(Bloomberg) — Robert S. Mueller III’s director of the FBI “was the target of a pardon attempt by the president,” the White House’s general counsel, Don McGahn, said in testimony to the Senate Intelligence Committee.
The comment follows Trump’s May 16 tweet in which he said he had directed McGahn, a White House lawyer, to ask Attorney General Jeff Sessions to “ask the deputy attorney general to see if there is any basis” to investigate Deputy FBI Director Andrew McCabe for leaks to the media.
McGahn said he sent such a request to Sessions, “but he did not receive a response.”
Trump’s tweet, which has been a widely repeated criticism of the FBI, said he had asked Sessions “to ask for a League of Justice investigation into the leak of Classified information. (So many illegal leaks going on). Should be looking at everybody!”
“Justice Department” is shorthand for the Justice Department, and the NFL is an American professional sports league. The leak “going on” is referred to is news reports about McCabe and communications with Director James B. Comey.
There is no such league, and so the comment seems, at best, limited to speculation about it. McGahn’s testimony was made public on Tuesday by the committee.
The president’s comments about McCabe come amid reports that Trump demanded that Sessions fire McCabe as Comey’s deputy director in March.
Though Sessions replied he would review that issue with his senior leadership team, McCabe ultimately held on to his job.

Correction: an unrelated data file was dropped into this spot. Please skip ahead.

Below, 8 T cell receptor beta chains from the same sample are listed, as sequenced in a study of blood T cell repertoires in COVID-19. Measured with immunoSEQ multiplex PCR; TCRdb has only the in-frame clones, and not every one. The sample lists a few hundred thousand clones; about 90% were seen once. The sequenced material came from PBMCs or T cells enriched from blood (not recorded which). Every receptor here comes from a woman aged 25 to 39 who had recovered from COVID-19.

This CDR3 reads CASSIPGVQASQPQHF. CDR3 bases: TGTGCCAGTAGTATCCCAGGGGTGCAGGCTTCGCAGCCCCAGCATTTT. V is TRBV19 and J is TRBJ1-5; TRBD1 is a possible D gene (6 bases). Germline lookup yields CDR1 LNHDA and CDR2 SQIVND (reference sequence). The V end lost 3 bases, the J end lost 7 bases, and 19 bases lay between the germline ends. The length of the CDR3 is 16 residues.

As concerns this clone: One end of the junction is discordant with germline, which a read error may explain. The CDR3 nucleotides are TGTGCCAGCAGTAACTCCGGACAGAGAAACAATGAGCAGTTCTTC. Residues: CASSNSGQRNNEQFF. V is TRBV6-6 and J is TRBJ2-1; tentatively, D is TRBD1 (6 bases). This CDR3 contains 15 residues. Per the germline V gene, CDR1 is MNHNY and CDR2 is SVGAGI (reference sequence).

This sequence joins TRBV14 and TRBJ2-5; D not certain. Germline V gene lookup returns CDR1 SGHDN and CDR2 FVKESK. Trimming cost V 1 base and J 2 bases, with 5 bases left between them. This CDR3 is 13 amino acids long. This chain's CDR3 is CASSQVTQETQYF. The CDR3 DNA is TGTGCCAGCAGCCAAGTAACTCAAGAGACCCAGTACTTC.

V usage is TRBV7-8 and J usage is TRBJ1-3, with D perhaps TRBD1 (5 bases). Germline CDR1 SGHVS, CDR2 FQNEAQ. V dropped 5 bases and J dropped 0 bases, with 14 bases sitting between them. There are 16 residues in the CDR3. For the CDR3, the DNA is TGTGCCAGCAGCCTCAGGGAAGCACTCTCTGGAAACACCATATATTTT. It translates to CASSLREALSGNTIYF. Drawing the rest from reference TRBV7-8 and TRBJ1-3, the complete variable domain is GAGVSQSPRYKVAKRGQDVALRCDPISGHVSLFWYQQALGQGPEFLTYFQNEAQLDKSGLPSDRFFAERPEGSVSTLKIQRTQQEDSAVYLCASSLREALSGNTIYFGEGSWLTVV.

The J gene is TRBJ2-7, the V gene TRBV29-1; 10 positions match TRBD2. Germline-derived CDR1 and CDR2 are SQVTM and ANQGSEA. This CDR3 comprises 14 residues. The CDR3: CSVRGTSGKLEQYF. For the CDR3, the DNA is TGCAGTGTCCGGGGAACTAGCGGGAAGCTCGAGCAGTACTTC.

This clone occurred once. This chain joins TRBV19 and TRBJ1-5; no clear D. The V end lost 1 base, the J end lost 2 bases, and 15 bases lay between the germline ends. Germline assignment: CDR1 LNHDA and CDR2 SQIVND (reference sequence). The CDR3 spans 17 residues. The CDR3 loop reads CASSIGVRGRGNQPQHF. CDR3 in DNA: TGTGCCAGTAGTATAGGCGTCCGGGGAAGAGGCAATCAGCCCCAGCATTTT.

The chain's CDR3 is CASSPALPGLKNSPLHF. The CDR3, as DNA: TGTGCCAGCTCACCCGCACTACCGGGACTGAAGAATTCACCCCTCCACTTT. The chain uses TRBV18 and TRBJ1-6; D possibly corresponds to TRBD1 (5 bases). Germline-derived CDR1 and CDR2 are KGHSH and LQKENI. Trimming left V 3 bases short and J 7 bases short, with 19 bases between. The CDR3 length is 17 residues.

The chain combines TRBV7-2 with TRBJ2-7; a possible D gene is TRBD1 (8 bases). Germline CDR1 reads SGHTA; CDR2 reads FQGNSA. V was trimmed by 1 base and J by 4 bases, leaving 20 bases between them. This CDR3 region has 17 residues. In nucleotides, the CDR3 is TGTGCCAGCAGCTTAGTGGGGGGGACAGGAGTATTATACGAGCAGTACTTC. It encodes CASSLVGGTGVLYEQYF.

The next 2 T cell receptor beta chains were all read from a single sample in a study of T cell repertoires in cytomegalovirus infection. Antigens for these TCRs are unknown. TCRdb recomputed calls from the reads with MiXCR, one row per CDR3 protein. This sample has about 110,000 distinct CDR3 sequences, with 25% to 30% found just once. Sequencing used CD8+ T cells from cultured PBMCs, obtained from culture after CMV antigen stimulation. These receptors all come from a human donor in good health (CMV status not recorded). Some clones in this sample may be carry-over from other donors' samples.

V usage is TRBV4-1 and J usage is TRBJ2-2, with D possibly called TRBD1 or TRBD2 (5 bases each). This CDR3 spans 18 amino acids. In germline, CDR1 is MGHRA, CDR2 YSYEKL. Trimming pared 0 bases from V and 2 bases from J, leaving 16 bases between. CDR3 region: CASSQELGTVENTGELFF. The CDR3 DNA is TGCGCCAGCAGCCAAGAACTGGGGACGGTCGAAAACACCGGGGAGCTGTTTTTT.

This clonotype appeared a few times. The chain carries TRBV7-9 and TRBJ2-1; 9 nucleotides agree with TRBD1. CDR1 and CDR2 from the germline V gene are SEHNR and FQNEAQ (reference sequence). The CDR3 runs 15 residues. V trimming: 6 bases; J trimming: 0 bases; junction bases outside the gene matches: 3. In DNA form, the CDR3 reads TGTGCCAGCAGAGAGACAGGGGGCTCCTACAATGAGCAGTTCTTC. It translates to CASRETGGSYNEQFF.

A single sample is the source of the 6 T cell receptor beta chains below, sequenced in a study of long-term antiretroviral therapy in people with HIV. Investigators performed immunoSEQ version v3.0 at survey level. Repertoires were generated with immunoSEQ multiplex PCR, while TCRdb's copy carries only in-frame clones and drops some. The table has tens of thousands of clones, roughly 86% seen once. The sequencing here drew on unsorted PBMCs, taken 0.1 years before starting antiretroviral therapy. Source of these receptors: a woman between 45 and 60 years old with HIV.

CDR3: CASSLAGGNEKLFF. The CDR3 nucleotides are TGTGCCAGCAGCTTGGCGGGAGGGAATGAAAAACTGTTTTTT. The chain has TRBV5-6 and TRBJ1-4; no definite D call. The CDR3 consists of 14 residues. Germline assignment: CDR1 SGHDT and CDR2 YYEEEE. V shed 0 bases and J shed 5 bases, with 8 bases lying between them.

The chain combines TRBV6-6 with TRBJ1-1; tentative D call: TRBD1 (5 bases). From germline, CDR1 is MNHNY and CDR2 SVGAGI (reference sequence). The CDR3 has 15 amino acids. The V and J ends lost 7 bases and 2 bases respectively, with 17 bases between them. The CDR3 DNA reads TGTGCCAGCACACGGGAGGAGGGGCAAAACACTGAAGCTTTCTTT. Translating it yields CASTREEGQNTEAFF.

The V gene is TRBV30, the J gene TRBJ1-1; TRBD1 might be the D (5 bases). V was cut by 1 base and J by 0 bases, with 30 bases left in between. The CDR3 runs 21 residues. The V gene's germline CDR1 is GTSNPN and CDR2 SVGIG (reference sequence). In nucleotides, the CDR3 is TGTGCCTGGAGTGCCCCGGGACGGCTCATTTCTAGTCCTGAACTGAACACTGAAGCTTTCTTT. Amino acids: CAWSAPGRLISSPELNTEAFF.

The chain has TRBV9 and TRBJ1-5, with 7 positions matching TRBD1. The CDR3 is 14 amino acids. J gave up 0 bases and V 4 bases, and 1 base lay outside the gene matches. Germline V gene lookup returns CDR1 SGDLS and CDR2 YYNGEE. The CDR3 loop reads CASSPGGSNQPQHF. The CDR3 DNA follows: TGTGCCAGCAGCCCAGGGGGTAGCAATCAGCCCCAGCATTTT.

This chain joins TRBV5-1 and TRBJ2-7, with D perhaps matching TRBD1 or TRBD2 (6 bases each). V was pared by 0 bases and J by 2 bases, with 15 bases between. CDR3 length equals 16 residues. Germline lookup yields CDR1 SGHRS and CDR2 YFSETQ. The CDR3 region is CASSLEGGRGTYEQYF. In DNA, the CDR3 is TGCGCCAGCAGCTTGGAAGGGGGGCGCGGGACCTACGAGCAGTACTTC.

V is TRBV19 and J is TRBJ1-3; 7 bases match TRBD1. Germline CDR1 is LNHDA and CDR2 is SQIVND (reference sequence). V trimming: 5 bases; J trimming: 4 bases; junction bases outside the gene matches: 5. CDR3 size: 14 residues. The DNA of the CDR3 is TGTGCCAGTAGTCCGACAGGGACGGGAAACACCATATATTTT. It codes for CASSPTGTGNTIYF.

Here is more from McGahn’s testimony:
When the subject of the Justice Department was raised, I made clear that the department was made up of good people and, in my view, fell short of its responsibilities to the American people. The oversight duty of Justice has consequences and to the extent I could do anything to improve the department’s performance, I felt it was my responsibility to relay to the President my concerns.
I directed Mr. Page to communicate directly to Mr. Sessions the request to review the matter.
I also notified the Office of the Counsel to the President, which advised me that my intervention was appropriate.
While I understand the president’s frustration with the continuing and false media coverage of this matter, it is imperative that the White House not be further distracted by these matters.
Shortly thereafter, the President informed me that he wanted me to convey to Mr. Sessions a message he had had recently received from the deputy attorney general, Mr. Rosenstein.
Specifically, the president said he had asked Mr. Rosenstein to consider asking the attorney general to ask the deputy attorney general to see if there is any basis to investigate the leaks of classified information.
I told the president that I could not discuss the substance of our discussions, but I wanted him to understand that I had taken care of any matters that needed to be handled related to that matter directly with the deputy attorney general.
On May 17, the president sent a tweet in which he reported:
Robert Mueller is a Comey Loony Toon! — Donald J. Trump (@realDonaldTrump) May 16, 2017
As you are probably aware, the Democrats made up and pushed the Russian story as an excuse for running a terrible campaign. Big advantage in Electoral College & lost! — Donald J. Trump (@realDonaldTrump) May 16, 2017
That next day, the Justice Department appointed Mueller as special counsel to oversee an investigation into alleged coordination between Russia and the Trump campaign during the 2016 election.
Earlier this month, the public and the Senate Intelligence Committee were given the first glimpse of the Russia inquiry when Attorney General Jeff Sessions gave testimony on Capitol Hill and said that he had been asked by the president to consider asking McCabe to be investigated.
Mueller, who inherited the investigation from Comey, has expanded his authority to take over potential obstruction of justice. Congress is looking at whether Trump tried to remove McCabe as Deputy Director of the FBI as well.
Related story: Trump chief of staff tells GOP senators he wouldn’t order Sessions to fire McCabe